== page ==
Tasmanian Times

Media Release

Royal Hobart Hospital project chaos continues as job stops over safety and pay

The Communications, Electrical and Plumbing Union State Organiser Chris Clark says that the job, already plagued with a range of delays and issues, has stopped yet again for similar reasons.
“A safety walk of the whole site yesterday resulted in all workers ceasing work, until they can be provided with adequate emergency evacuation procedures.”
“By law, construction workers need proper lighting and signage to inform them of an evacuation path in case of emergency. Currently there are dark areas, blocked exits, and incorrect signage, which could be disastrous in an emergency.”
Rectification is continuing today, with most of the job still closed this morning, according to the Union, adding to a mounting list of lost time on the job due to breaches of safety standards
“There was a similar need to cease work in some areas for the same reason only a couple of months ago, and this is the exact productivity over safety mentality which leads to injuries, or even worse, fatalities.
The builder, John Holland Fairbrother called a cease works it’s so bad, and that’s really saying something.”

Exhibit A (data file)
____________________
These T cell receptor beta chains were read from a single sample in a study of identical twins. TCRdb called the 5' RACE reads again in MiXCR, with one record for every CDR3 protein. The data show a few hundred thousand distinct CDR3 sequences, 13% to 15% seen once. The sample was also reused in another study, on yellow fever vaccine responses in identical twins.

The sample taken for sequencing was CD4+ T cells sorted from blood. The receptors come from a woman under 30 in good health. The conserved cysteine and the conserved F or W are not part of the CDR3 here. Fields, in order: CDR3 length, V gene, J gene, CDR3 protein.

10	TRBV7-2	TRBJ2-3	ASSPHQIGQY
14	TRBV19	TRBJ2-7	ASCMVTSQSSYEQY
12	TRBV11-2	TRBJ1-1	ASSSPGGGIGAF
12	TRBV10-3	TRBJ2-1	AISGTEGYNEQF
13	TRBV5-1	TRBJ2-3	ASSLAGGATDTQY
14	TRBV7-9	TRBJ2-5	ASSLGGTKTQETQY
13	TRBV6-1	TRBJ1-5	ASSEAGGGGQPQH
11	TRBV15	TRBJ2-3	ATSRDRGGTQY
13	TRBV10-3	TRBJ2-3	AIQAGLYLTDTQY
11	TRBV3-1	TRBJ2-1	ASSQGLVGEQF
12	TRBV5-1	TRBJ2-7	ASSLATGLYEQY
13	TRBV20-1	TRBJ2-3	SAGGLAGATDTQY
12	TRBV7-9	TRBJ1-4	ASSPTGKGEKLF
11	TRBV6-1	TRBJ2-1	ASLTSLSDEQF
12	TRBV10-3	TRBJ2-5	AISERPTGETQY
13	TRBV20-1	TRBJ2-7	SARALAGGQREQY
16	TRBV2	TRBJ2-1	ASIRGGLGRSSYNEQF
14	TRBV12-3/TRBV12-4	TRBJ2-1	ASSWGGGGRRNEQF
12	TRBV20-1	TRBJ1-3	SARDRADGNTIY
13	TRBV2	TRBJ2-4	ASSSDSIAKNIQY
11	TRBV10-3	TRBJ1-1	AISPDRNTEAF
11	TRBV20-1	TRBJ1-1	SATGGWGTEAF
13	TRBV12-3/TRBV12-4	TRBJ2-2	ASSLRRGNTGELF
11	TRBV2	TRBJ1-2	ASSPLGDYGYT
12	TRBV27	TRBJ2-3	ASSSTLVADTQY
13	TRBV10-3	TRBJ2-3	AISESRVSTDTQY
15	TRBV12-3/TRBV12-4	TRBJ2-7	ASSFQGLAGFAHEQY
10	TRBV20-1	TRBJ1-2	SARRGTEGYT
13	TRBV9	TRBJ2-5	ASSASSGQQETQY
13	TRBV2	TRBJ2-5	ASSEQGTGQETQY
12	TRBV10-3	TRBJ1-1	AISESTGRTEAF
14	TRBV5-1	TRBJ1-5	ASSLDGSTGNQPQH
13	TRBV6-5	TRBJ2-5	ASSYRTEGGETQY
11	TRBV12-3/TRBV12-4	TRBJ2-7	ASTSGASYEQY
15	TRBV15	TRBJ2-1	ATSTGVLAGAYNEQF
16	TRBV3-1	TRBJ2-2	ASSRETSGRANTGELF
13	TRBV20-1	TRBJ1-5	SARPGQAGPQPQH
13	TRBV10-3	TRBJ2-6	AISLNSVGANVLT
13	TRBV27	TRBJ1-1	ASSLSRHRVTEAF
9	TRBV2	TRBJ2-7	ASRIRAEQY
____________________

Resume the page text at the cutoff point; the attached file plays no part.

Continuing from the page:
This comes on the same day that AE Smith & Sons Tasmanian workers, begin industrial action over massive wage disparity between local and mainland workers who are employed by the same company.
“AE Smith workers are rightfully angry that the company sees fit to pay local workers over $30,000 less per year working next to someone on mainland rates.”
“Workers commenced partial work bans yesterday, and will be walking off the job at 11am today in support of their claims just to be paid the same as their co-workers.
“Their parent company, Downer, has failed to see the inequity in this, and these are the attitudes which have left the industry in a massive skill shortage.”
The Union also says the issue goes further than just this company, and site.
“Tasmanian trade wages are a disgrace compared to workers flying in, and the old argument of cost of living is well and truly gone.”
“Licenced trades in Tasmania are on average $15 per hour behind Victorians with the same qualifications, and we wonder why our young people leave. Our broken workplace laws will only continue to make this worse.”
ceputas.com.au

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